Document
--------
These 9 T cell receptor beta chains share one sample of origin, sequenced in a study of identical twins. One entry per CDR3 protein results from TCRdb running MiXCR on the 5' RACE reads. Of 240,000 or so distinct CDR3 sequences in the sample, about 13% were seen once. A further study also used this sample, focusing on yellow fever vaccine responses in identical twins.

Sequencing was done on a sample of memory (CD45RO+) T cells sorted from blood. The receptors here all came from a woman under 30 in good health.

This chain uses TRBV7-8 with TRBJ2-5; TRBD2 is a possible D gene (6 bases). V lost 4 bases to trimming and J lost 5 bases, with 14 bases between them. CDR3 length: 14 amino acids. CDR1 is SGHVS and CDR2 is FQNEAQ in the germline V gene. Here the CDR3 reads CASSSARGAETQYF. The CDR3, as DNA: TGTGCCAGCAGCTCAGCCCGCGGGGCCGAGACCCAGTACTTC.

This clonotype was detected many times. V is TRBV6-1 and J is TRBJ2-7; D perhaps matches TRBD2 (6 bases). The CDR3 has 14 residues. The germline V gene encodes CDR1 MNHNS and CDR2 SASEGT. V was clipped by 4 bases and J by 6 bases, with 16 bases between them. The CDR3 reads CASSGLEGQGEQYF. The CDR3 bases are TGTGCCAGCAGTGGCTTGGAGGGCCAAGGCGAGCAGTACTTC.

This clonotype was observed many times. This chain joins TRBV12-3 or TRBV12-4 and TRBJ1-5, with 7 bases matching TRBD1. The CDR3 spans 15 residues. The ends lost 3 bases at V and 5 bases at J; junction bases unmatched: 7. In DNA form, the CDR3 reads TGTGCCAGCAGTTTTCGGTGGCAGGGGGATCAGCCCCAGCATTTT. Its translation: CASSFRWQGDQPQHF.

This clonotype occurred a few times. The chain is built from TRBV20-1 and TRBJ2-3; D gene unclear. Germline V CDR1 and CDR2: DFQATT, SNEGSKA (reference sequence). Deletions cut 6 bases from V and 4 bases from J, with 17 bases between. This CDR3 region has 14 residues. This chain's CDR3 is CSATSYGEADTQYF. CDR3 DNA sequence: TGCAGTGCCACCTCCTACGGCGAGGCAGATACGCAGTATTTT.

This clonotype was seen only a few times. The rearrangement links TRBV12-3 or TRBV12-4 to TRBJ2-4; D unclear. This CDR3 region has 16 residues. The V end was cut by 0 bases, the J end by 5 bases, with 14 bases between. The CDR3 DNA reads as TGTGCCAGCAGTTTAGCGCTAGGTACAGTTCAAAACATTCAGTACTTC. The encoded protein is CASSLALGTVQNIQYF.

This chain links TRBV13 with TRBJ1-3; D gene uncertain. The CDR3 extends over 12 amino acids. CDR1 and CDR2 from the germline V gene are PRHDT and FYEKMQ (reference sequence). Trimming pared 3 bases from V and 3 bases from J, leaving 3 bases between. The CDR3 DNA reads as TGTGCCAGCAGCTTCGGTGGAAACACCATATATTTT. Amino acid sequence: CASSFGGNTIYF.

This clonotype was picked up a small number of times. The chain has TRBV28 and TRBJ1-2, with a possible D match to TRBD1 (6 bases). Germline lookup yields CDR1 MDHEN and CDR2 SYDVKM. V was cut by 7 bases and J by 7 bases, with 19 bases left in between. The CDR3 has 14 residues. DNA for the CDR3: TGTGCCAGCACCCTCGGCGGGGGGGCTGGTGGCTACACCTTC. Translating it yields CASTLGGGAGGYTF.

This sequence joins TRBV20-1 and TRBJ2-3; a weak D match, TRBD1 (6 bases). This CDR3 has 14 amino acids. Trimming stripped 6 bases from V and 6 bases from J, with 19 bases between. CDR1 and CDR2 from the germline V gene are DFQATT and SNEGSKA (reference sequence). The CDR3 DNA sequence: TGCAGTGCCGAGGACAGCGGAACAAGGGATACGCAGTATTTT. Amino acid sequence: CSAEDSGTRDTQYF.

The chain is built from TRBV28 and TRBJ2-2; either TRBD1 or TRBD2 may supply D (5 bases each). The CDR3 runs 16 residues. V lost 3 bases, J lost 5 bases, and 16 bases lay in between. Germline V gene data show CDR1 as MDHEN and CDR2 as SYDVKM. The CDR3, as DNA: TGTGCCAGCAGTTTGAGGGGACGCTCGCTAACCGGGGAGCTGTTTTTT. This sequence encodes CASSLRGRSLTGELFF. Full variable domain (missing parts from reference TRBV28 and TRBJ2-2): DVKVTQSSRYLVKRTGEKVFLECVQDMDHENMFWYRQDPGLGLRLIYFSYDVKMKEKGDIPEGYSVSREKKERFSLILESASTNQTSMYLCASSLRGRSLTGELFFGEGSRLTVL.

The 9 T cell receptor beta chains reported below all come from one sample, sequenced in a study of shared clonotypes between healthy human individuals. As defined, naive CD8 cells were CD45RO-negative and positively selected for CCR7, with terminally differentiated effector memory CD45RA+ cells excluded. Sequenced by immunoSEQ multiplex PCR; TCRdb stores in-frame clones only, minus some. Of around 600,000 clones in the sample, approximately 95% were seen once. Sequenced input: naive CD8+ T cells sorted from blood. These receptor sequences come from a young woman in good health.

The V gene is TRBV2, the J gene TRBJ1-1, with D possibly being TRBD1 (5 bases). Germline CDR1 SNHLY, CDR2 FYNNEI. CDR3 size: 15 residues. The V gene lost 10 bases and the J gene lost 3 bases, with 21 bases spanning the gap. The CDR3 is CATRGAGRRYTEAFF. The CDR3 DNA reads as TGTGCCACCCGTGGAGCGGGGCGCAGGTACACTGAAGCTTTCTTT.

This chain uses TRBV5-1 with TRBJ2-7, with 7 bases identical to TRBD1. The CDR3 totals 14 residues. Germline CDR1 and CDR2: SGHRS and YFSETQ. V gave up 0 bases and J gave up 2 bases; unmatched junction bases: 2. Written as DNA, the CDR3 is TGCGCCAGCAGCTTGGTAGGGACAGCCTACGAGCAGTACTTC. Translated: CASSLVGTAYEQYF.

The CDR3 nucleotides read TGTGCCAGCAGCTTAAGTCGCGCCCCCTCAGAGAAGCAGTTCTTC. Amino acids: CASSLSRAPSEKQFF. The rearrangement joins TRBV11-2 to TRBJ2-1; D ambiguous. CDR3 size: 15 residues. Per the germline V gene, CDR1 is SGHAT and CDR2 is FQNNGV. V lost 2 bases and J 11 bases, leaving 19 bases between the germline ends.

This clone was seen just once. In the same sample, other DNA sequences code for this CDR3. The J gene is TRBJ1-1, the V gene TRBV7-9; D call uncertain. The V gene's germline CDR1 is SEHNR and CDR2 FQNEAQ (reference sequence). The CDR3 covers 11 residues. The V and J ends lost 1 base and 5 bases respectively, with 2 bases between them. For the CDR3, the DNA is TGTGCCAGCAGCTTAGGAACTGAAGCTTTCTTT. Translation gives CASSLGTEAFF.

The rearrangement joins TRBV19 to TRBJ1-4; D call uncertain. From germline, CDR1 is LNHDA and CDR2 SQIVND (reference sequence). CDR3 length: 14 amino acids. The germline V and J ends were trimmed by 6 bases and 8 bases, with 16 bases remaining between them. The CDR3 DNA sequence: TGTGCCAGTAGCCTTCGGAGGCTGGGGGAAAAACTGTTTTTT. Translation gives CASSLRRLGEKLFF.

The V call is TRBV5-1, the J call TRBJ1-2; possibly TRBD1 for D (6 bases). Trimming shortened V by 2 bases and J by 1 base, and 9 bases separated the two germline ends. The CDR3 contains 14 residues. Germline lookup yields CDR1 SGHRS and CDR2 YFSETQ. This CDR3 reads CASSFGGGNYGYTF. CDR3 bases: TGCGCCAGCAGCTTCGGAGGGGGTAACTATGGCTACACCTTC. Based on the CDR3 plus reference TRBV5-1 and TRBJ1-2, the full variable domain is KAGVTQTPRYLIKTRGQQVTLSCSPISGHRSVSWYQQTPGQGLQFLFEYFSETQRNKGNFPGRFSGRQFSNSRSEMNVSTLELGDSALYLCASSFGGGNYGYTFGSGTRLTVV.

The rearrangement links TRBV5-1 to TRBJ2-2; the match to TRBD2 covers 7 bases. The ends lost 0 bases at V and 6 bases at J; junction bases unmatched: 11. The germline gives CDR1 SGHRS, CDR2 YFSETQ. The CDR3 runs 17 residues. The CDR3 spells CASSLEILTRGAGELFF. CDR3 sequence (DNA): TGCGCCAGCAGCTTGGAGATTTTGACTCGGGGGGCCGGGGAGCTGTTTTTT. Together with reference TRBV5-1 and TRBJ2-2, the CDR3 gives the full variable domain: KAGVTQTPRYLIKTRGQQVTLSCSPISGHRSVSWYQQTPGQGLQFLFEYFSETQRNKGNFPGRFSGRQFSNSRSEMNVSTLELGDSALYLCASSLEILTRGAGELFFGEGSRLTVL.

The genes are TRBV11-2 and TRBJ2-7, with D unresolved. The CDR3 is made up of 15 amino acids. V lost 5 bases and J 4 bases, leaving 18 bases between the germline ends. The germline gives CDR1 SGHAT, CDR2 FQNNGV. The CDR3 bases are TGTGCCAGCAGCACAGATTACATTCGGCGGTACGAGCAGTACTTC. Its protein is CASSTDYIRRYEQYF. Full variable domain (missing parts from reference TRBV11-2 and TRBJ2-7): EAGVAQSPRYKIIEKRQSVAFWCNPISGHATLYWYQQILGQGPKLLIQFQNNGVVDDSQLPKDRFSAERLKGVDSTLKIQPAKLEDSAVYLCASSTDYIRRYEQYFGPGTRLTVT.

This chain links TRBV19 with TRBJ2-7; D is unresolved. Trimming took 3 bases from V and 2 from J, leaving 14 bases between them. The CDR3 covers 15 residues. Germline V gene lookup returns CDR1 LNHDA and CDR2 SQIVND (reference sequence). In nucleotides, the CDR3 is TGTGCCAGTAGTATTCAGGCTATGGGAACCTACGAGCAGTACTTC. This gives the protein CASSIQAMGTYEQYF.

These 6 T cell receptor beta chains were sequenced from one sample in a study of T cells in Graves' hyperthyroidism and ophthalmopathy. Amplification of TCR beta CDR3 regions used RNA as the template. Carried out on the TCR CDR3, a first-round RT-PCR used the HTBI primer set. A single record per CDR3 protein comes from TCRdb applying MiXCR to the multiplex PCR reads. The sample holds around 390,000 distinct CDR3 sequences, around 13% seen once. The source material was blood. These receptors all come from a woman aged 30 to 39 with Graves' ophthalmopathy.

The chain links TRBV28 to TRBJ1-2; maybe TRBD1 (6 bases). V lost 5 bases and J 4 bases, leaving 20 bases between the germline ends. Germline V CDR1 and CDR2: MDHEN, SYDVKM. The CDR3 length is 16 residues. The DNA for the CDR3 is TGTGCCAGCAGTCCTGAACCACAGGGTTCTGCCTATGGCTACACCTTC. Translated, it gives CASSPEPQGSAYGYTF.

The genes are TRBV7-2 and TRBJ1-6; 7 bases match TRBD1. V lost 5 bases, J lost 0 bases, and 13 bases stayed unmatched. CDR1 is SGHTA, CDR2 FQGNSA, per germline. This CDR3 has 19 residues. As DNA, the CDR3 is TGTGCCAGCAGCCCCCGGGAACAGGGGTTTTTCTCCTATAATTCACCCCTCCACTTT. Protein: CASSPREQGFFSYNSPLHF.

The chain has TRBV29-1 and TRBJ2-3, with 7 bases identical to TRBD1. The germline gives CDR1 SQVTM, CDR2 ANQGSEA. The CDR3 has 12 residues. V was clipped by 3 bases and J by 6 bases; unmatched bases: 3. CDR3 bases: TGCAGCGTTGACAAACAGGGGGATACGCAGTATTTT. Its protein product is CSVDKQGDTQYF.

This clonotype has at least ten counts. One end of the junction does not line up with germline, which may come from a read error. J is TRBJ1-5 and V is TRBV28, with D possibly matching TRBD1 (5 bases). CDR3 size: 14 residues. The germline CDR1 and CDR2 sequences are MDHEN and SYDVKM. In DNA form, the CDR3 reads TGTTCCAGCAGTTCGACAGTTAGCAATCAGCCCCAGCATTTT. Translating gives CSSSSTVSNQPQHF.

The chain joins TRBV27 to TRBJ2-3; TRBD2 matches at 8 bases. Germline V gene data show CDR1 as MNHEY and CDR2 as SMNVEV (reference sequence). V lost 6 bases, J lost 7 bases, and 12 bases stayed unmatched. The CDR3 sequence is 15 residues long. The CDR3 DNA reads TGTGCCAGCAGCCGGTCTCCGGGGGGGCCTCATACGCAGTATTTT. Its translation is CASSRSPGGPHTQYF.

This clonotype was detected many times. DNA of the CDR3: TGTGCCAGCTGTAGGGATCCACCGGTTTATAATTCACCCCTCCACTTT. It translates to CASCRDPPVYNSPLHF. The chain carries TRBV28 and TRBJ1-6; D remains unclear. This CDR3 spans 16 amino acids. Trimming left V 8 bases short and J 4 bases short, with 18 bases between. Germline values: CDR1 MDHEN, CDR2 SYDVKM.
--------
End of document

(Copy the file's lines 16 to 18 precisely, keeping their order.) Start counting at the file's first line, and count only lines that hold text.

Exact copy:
This clone was seen just once. In the same sample, other DNA sequences code for this CDR3. The J gene is TRBJ1-1, the V gene TRBV7-9; D call uncertain. The V gene's germline CDR1 is SEHNR and CDR2 FQNEAQ (reference sequence). The CDR3 covers 11 residues. The V and J ends lost 1 base and 5 bases respectively, with 2 bases between them. For the CDR3, the DNA is TGTGCCAGCAGCTTAGGAACTGAAGCTTTCTTT. Translation gives CASSLGTEAFF.

The rearrangement joins TRBV19 to TRBJ1-4; D call uncertain. From germline, CDR1 is LNHDA and CDR2 SQIVND (reference sequence). CDR3 length: 14 amino acids. The germline V and J ends were trimmed by 6 bases and 8 bases, with 16 bases remaining between them. The CDR3 DNA sequence: TGTGCCAGTAGCCTTCGGAGGCTGGGGGAAAAACTGTTTTTT. Translation gives CASSLRRLGEKLFF.

The V call is TRBV5-1, the J call TRBJ1-2; possibly TRBD1 for D (6 bases). Trimming shortened V by 2 bases and J by 1 base, and 9 bases separated the two germline ends. The CDR3 contains 14 residues. Germline lookup yields CDR1 SGHRS and CDR2 YFSETQ. This CDR3 reads CASSFGGGNYGYTF. CDR3 bases: TGCGCCAGCAGCTTCGGAGGGGGTAACTATGGCTACACCTTC. Based on the CDR3 plus reference TRBV5-1 and TRBJ1-2, the full variable domain is KAGVTQTPRYLIKTRGQQVTLSCSPISGHRSVSWYQQTPGQGLQFLFEYFSETQRNKGNFPGRFSGRQFSNSRSEMNVSTLELGDSALYLCASSFGGGNYGYTFGSGTRLTVV.